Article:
Millen Street Hostel, Boulder, began around 1970 as the Boulder Boys' Employment Hostel with supported accommodation for teenage Aboriginal boys of working age. It was run by the Australian Aborigines Evangelical Mission (AAEM) on behalf of the Department of Native Welfare, and by the Department for Community Welfare from around 1974. Throughout the 1980s and early 1990s, the hostel offered protection and juvenile justice placements. Millen Street Hostel closed around 1995.
Beginning as the Boulder Boys' Employment Hostel around 1970, Millen Street was established by the Department of Native Welfare as a hostel for Aboriginal teenagers to receive supported accommodation while they settled into work in the Kalgoorlie/Boulder area. Over time, its purpose changed to meet the needs of the population. In 1972, the responsibility for Millen Street was transferred from the Department of Native Welfare to the Department for Community Welfare (DCW). It is likely that Millen Street was managed by the Australian Aborigines Evangelical Mission from its inception until around 1974, when the DCW took over the management.
By 1979, the DCW reported that boys came to Millen Street from Warburton, Esperance, Mt Margaret, Cundeelee and Menzies areas.
In the 1980s, the hostel had a broad focus. The young residents included: those going to high school and technical colleges; young people who had been involved in the juvenile justice system, such as those who were completing after care programs; and those in need of support in times of family crises.
It seems from government reports (Signposts 2004, pp.116-119) that even in its earliest years young people didn't necessarily come to Millen Street to take up a particular job in town. Rather, Millen Street seems to have had a role in supporting its residents to gain work skills and to help them find and maintain jobs. As the focus changed to education as well as employment, this developmental role continued. Possibly, this was to some degree due to the background of the long-term manager of the hostel, Mr John Pedler (also referred to as Pedlar). Pedler had had previous experience at the Australian Aborigines Evangelical Mission (AAEM) Hostel in Esperance, which had a similar purpose. It is not clear when Pedler came to Millen Street, but it is likely to have been sometime in the mid-1970s. Pedler retired from Millen Street around 1981.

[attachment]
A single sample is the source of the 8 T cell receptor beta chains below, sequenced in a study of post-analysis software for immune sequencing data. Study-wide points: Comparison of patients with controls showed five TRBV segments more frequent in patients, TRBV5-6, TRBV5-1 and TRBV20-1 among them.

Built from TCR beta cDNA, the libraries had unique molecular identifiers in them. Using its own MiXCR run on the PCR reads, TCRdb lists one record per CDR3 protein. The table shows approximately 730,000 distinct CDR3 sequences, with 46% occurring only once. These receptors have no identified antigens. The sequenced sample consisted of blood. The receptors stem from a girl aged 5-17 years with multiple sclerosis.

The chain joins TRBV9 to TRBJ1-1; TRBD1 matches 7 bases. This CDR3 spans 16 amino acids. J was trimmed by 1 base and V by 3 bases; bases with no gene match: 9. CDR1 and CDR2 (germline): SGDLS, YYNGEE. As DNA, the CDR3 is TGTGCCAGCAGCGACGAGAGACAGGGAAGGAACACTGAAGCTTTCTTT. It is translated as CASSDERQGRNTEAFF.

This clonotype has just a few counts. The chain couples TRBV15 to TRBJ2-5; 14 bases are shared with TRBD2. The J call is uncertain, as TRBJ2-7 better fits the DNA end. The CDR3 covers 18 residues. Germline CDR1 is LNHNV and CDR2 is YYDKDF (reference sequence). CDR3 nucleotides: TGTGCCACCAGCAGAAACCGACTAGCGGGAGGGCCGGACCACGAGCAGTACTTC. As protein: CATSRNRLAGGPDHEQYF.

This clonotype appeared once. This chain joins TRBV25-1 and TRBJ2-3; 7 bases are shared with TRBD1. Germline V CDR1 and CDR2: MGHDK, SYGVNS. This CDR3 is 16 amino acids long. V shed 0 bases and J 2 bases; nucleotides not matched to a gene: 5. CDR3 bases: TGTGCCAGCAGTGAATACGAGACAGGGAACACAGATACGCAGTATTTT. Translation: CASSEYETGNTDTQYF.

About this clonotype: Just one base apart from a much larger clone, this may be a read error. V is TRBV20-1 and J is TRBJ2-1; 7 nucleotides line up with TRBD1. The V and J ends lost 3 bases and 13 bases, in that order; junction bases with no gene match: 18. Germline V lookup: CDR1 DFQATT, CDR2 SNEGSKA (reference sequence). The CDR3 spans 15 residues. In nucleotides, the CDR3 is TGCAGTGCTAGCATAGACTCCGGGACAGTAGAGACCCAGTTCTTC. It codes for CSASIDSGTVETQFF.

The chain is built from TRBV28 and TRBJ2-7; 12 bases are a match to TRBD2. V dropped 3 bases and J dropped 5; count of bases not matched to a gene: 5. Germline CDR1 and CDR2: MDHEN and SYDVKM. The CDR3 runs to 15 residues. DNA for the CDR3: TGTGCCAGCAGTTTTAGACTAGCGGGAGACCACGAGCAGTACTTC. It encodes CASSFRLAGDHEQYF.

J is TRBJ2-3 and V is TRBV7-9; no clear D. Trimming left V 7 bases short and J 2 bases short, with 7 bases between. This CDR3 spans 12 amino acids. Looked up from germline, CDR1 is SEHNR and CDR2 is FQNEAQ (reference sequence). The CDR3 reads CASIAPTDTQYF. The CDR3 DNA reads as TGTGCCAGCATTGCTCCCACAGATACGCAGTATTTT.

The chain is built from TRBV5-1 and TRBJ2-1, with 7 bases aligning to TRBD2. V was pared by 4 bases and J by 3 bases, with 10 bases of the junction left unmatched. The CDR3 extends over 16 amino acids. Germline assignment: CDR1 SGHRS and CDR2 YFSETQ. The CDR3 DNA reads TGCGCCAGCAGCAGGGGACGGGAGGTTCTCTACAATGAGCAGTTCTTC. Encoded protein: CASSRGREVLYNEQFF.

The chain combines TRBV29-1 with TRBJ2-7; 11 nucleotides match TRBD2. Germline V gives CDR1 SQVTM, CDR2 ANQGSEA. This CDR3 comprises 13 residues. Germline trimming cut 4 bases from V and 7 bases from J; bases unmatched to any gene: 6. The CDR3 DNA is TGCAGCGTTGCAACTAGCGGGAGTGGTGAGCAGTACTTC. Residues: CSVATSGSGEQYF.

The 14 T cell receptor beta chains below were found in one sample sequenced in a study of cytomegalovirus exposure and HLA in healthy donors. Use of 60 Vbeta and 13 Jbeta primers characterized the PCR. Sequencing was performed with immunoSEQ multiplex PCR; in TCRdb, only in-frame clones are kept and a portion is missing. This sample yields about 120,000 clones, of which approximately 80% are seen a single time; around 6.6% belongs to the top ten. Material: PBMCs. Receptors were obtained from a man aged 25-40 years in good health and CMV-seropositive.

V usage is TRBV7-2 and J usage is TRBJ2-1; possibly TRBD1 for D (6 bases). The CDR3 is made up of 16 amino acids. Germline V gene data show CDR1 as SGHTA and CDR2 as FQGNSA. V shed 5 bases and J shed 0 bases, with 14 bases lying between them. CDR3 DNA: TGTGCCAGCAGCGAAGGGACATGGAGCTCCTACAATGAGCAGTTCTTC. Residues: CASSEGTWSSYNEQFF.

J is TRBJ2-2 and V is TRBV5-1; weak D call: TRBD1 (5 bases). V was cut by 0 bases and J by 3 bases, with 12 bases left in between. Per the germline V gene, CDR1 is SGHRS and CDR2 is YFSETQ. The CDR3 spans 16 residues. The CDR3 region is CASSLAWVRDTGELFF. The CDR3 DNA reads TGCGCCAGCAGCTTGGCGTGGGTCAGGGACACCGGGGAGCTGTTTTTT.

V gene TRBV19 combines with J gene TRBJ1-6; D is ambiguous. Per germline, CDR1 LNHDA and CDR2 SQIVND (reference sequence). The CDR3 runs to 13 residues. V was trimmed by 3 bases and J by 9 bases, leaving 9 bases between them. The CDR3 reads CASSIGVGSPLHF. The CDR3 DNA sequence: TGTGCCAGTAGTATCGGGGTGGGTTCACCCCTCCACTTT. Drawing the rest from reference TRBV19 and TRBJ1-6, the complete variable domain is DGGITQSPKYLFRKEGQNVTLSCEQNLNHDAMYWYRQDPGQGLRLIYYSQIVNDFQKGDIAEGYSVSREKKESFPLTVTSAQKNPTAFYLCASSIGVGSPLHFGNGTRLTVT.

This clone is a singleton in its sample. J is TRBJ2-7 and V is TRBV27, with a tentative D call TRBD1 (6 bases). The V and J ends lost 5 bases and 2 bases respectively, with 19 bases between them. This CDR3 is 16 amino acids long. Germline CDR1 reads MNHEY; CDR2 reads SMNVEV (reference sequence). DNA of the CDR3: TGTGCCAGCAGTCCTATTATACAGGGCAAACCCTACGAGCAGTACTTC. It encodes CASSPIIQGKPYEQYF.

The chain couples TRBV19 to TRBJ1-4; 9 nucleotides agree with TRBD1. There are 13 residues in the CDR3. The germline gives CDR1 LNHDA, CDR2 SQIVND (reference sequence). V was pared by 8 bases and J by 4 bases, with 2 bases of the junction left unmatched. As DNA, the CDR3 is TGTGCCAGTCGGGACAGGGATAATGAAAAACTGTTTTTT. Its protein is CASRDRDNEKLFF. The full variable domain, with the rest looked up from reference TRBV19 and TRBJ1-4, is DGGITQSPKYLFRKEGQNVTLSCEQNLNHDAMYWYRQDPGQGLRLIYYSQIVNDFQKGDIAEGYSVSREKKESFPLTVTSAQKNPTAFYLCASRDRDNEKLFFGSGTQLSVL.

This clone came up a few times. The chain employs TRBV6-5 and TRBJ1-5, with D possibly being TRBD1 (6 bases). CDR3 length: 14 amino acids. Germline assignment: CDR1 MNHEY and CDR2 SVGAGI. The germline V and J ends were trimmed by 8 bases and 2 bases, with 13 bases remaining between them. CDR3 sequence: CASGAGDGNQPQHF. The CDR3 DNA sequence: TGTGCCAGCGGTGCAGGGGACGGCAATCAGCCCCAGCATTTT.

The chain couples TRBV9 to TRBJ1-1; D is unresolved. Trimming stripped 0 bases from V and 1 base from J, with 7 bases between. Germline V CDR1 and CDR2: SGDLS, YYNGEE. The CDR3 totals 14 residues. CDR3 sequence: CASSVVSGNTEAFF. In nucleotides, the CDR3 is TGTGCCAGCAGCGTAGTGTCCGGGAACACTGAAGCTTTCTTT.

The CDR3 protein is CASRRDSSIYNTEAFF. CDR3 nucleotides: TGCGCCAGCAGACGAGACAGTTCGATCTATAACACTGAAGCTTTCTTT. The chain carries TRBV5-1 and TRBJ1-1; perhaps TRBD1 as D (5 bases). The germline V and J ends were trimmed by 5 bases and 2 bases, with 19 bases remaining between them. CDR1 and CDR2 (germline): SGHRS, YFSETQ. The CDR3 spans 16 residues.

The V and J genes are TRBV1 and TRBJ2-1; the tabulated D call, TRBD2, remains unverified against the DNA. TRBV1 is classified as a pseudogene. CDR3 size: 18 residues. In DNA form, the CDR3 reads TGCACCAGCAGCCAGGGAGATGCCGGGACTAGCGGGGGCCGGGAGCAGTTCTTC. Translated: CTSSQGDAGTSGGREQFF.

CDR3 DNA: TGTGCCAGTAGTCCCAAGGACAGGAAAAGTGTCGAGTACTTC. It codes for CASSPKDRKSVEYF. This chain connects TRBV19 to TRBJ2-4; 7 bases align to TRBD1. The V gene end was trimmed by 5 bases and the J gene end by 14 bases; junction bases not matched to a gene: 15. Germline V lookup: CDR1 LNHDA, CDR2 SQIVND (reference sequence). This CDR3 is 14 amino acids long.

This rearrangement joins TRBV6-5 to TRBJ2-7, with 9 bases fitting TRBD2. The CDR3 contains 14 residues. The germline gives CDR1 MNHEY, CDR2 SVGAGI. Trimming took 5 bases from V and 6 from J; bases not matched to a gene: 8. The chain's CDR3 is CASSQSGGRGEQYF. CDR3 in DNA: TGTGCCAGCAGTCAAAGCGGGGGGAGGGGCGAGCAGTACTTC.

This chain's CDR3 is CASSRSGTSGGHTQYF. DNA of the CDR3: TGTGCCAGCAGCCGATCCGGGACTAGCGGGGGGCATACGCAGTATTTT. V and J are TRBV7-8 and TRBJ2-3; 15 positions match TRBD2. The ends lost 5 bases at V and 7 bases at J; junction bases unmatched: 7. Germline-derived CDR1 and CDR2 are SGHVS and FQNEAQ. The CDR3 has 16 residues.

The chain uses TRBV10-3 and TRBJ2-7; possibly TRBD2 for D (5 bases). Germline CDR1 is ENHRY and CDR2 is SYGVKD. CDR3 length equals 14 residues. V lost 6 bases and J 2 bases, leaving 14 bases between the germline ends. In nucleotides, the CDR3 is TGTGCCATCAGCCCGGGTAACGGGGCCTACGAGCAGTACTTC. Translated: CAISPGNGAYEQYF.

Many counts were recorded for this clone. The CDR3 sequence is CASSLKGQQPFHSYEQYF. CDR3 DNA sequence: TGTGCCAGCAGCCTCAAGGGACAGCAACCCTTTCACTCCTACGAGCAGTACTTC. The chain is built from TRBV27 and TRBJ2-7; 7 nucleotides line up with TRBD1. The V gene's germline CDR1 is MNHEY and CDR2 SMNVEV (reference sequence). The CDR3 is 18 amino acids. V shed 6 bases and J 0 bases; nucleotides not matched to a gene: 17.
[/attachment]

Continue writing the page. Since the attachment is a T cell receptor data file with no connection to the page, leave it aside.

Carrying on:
By the 1990s, Millen Street continued to be used for juvenile justice diversionary programs, and increasingly for general child protection placements, including non-Aboriginal children. In 1994, the Millen Street building had been criticised by child welfare authorities as being inadequate for effective delivery of social development programs. Millen Street closed around 1995.
In 2004, the Millen Street building was used for tourist accommodation.
Sources used to compile this entry: Information Services, Department for Community Development, 'pp.116-119', Signposts: A Guide for Children and Young People in Care in WA from 1920, Government of Western Australia, 2004, http://signposts.cpfs.wa.gov.au/pdf/pdf.aspx; Western Australia. Department for Community Welfare, Annual Report: Department for Community Welfare, Dept. For Community Welfare, [Perth], 1973-1984, http://catalogue.slwa.wa.gov.au/record=b1410539~S7; Western Australia. Department of Native Welfare, Annual Report: Department of Native Welfare, Dept. Of Native Welfare,, Perth [W.A.], 1955-1972; State Records Office of Western Australia, Wards - Director's Approval to Transfer from one Institution to Another and Amend Training, Reference Code AU WA S1099- cons2607 A0191 V4 (p.45, 52, 180, 187, 233, 364) - page numbers refer to PDF page number in digital file held by the Department of Communities (Child Protection and Family Support) in 2017. Telephone Directory Western Australia Country, (1974-75, p.54). Australia, Electoral Rolls, 1903-1980 database on-line. Western Australia, Kalgoorlie, Kalgoorlie 1977, p.40; Kalgoorlie, Dundas 1972, p.23. Provo, UT, USA: Ancestry.com Operations, Inc., 2010.
Prepared by: Debra Rosser
Created: 15 March 2011, Last modified: 4 October 2018